Food prices plummet as fuel crops fail
The world’s romance with biofuel is over. Food prices are falling as farmers return to staple crops instead of competing with oil companies. And everyone’s blaming it on jatropha.
The collapse of the jatropha industry has been most spectacular in India. Originally seen as a wonder weed, jatropha was planted on almost one million hectares of mainly marginal land. Official policy promoted a vision for compulsory blending of biodiesel with the nation’s fuel supplies, and the Indian Railways confidently predicted that biodiesel from jatropha would supply half their needs in the future. The enthusiasm with which India embraced jatropha was almost evangelical.
But two ‘grey swans’ conspired to scupper this dream. Jatropha is a wild plant, adapting easily to land unsuitable for traditional agriculture. At harvest time, the yield of oil seeds proved wildly erratic, often determined by the micro conditions in each plantation. Even marginal land has cost inputs, and biodiesel production incurs its own costs. Poor harvests lead to real losses and bankrupt farmers.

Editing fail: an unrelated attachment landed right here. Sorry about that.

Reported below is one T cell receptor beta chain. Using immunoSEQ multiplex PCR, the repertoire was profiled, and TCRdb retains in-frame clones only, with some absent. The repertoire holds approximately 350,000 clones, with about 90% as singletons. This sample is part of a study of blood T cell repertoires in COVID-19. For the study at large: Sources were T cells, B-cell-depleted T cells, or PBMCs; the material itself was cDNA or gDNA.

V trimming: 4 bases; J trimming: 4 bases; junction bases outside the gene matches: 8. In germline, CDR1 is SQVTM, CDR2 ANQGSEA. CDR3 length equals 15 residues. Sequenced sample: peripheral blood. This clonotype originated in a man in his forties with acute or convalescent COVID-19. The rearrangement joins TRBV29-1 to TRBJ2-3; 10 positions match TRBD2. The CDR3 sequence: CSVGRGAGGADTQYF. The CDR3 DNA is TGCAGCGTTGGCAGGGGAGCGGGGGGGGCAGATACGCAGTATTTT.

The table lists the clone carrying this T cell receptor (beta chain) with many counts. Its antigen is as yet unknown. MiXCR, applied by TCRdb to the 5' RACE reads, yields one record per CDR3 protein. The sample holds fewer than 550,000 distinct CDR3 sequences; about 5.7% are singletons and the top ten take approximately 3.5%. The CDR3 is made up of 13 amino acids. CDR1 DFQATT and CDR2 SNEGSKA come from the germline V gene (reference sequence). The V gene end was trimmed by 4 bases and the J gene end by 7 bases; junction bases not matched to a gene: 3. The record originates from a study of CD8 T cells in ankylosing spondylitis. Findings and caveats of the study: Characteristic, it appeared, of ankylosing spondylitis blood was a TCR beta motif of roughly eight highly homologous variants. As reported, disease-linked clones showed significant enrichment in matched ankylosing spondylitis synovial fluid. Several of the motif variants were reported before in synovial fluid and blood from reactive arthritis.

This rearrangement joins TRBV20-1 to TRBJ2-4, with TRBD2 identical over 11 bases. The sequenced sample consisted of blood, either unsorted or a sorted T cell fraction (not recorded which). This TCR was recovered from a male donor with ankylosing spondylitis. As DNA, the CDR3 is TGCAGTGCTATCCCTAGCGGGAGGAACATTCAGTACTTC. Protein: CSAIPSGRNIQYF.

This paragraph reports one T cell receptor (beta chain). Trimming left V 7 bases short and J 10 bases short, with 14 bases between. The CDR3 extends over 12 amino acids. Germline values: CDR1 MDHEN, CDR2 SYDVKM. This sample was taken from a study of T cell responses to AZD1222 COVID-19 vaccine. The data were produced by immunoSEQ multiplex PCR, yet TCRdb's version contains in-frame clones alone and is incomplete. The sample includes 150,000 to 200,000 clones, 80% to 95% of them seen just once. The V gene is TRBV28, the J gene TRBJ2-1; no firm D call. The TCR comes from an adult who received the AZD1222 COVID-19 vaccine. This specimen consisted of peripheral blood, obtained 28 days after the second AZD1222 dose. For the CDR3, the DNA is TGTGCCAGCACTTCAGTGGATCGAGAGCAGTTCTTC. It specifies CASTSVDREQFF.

The partially foreseen double-dip recession was the second ingredient completing this toxic pie. The Credit Crunch was duly followed by the Debt Disaster; as Eurozone troubles escalated, Dollar bonds tottered and the global economy took a massive second contracting breather. All of which sent oil prices tumbling, and made biofuel an unattractive proposition. New oil discoveries off the shores of Namibia, Mozambique and Tanzania pushed crude to new lows.
The real tragedy for India has been that impoverished rural communities saw jatropha as their beacon of hope – a new innovative industry that would lift them out of subsistence existence and enable them to participate in global energy markets. That hope has been dashed, and they are poorer than before, as their meagre investments have withered away. The jatropha plantations lie neglected and desolate, some slashed and burned, as their destitute former managers seek relief in the cities, and from government handouts.
“They promised us a new life, from Jatropha,” mutters a failed ‘biodiesel entrepreneur’. “Now they must help me feed my family!”
Warning: Hazardous thinking at work
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